Art & Design

Ballet & Burlesque

October 12, 2011 | by Peter Woodall

 

Erdy McHenry rendering of the new School of the Pennsylvania Ballet

There aren’t many win-win situations involving both the city and the suburbs. And ballet and burlesque helping to revitalize the same neighborhood is rarer still. Yet both may come to pass thanks to the Pennsylvania Ballet’s new home planned for North Broad Street at Wood.

The ballet company’s executive director touted the project’s half block distance from the Vine Street Expressway, telling NewsWorks that it would be convenient for parents bringing their kids in from the suburbs for classes.

Even more importantly, perhaps, the Erdy McHenry Architecture-designed complex will provide another link in the chain connecting Center City with new projects further north on Broad Street, such as Bart Blatstein’s State Office Building at Spring Garden, the Wilkie Suburu/Biberman Building project at Green, and someday (maybe, hopefully) the decaying hulk of the old Divine Lorraine Hotel at Fairmount.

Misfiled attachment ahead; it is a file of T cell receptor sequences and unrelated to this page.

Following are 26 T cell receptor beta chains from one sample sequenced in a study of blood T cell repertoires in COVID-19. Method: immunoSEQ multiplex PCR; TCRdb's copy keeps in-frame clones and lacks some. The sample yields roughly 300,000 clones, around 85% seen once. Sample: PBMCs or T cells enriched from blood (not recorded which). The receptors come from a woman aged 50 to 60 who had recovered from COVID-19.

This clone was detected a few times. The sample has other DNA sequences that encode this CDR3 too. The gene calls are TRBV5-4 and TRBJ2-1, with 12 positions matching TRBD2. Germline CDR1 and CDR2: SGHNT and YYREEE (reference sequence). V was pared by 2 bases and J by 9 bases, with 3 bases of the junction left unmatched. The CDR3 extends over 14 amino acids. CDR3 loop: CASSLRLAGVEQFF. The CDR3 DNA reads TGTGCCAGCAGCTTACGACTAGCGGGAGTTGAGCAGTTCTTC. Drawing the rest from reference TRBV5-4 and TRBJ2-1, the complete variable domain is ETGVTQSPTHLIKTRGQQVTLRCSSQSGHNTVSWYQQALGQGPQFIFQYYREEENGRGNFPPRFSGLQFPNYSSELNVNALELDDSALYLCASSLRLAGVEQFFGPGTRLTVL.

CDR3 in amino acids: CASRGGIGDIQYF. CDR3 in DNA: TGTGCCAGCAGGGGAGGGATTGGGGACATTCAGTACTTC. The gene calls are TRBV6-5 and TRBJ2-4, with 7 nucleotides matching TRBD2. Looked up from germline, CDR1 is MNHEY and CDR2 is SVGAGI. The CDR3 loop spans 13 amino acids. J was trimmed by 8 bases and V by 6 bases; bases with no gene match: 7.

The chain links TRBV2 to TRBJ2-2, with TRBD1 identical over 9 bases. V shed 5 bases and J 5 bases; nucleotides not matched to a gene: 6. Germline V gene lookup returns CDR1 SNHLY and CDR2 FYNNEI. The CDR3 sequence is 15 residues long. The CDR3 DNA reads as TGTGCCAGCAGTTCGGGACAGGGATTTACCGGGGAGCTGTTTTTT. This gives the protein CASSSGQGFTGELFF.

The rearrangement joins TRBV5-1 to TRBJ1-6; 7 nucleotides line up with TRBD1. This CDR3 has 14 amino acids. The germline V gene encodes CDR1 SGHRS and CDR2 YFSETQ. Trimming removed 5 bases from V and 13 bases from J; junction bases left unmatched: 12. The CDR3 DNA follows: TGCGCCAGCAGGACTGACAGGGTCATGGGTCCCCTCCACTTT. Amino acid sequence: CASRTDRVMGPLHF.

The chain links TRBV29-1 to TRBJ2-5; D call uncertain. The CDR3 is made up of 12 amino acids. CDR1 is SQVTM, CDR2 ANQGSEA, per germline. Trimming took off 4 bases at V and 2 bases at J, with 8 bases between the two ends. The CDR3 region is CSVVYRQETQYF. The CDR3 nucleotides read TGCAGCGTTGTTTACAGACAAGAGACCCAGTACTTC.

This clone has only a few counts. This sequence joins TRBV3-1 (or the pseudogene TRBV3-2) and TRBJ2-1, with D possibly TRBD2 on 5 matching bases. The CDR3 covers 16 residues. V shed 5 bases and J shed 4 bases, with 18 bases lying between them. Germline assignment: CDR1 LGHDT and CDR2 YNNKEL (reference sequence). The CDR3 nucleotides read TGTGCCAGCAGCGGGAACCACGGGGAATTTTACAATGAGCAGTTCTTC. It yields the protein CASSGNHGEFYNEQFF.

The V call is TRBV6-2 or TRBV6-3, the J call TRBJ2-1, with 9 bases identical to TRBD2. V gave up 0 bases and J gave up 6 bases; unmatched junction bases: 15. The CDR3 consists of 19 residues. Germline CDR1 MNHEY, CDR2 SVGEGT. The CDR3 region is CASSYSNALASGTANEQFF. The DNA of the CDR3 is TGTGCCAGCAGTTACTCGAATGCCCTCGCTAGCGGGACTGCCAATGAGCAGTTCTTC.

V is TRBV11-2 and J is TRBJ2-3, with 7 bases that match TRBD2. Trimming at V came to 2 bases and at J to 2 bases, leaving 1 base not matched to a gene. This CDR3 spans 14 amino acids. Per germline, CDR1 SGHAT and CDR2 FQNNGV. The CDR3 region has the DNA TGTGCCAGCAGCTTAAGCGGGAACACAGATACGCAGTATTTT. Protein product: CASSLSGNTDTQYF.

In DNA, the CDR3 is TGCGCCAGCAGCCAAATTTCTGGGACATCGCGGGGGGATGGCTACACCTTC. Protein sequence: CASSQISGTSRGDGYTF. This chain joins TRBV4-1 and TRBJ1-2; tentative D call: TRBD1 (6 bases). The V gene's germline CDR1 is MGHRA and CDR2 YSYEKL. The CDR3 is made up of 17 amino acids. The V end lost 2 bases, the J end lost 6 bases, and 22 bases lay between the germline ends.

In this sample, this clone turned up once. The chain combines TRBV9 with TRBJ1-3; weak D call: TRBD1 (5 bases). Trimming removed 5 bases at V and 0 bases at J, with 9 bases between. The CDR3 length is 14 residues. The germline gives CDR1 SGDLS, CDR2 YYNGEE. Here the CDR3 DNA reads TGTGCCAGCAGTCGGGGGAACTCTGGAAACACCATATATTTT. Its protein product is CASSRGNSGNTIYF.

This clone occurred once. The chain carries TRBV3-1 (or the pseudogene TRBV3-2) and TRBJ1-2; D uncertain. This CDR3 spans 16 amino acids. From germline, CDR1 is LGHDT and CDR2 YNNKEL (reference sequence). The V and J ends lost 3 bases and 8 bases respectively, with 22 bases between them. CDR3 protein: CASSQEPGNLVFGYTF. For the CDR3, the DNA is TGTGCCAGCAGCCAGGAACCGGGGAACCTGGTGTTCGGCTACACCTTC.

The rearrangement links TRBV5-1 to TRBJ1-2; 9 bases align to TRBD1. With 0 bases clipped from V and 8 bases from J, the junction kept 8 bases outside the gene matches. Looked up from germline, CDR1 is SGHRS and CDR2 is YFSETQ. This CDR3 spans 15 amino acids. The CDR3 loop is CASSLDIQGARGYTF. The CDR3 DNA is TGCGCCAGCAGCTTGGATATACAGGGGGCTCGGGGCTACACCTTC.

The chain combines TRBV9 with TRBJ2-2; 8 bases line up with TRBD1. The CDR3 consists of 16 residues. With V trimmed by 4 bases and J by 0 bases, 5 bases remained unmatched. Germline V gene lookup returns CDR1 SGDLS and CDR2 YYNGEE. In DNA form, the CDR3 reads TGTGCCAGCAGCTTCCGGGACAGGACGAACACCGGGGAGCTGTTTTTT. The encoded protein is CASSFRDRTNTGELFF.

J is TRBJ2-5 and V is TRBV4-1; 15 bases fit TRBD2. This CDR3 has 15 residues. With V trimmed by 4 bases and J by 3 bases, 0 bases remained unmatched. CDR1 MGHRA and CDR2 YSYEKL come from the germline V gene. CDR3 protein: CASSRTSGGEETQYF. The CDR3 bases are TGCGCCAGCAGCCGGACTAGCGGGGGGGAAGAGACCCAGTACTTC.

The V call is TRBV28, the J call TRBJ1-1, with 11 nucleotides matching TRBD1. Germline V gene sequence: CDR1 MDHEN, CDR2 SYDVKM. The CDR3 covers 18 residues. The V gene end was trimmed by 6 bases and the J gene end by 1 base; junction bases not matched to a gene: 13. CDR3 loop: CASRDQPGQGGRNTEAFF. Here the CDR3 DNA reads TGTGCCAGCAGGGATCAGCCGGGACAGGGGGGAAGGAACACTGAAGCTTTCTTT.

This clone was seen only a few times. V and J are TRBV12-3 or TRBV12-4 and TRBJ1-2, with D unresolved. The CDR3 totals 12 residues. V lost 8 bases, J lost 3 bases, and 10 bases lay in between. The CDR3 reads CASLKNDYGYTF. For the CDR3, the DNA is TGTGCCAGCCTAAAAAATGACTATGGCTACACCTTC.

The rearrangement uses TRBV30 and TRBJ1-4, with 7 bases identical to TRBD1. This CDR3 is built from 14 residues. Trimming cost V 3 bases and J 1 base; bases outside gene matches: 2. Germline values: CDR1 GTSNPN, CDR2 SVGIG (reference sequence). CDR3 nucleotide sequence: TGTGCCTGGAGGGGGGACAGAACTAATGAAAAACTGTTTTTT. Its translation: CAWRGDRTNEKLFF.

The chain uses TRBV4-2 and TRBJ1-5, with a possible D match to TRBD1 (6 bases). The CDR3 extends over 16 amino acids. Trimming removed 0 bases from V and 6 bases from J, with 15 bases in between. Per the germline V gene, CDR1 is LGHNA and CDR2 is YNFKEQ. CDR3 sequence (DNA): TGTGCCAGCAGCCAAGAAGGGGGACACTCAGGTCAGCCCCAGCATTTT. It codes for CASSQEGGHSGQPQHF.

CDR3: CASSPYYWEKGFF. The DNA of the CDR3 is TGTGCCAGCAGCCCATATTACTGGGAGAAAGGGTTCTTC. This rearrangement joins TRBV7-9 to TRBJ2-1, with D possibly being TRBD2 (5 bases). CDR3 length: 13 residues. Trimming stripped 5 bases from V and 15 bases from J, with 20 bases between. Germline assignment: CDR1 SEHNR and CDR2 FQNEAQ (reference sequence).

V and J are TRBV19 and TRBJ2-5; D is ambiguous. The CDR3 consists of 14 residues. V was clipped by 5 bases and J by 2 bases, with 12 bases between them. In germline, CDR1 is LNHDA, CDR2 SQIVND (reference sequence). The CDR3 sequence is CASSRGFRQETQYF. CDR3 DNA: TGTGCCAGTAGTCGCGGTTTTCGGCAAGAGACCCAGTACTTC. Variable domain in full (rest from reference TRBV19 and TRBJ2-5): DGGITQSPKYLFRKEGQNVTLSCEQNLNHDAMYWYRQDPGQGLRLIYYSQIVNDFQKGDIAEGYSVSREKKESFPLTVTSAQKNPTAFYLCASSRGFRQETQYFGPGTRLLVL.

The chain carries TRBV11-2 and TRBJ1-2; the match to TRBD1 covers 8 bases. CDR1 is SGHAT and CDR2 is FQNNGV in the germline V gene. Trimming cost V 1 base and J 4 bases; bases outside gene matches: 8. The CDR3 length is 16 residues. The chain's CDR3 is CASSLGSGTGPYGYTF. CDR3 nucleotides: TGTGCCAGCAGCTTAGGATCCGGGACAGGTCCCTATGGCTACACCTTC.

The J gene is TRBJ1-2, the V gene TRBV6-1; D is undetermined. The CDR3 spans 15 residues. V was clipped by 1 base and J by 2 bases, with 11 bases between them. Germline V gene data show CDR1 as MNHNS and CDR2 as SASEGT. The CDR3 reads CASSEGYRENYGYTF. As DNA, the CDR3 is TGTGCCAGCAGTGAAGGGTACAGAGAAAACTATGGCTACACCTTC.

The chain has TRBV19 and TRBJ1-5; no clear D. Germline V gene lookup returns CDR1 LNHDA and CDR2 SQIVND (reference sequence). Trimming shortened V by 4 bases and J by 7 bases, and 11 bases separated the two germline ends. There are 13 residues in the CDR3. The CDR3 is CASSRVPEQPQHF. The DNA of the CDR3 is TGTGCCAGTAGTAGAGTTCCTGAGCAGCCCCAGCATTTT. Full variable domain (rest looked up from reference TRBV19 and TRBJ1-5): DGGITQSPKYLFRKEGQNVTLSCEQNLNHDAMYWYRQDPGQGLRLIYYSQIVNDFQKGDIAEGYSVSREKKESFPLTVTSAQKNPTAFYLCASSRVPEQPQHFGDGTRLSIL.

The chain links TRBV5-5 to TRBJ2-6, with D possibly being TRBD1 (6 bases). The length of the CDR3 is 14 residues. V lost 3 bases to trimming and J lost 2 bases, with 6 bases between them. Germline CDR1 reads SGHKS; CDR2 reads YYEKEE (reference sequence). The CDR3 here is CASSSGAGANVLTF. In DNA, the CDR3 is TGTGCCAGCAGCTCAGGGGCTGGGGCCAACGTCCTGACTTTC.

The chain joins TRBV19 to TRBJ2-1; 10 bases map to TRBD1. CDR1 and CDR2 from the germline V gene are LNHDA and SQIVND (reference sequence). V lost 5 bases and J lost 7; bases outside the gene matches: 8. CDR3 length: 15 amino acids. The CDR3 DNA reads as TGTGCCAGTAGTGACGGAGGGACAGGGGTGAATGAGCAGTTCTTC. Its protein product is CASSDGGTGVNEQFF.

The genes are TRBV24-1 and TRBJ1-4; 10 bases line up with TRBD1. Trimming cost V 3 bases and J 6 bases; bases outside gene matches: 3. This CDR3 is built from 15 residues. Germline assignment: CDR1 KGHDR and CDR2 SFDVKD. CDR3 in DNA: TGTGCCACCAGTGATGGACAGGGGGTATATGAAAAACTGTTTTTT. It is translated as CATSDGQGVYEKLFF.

Meanwhile, the project connects the western edge of the blossoming Warehouse District to Broad Street. Cafe Lift and the Prohibition Tap Room endured several long years in the wilderness, but are about to be joined by a revamped J&J Trestle Inn on 11th and Callowhill, the former go-go bar’s dancers replaced by retro burlesque shows (a DesignPhiladelphia event is scheduled for tomorrow).

The Underground Arts Space in the Wolf Building opened last year. Construction on the Goldtex Building, currently sporting Interface Studios’ Big Green Arrow, is about to begin. And even the national publications have picked up the Reading Viaduct story, which could one day become a dramatic ribbon wrapping it all together.

 

 

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About the Author

Peter Woodall Peter Woodall is the Project Director of Hidden City Philadelphia. He is a graduate of the UC Berkeley School of Journalism, and a former newspaper reporter with the Biloxi Sun Herald and the Sacramento Bee. He worked as a producer for Radio Times with Marty Moss-Coane and wrote a column about neighborhood bars for PhiladelphiaWeekly.com.

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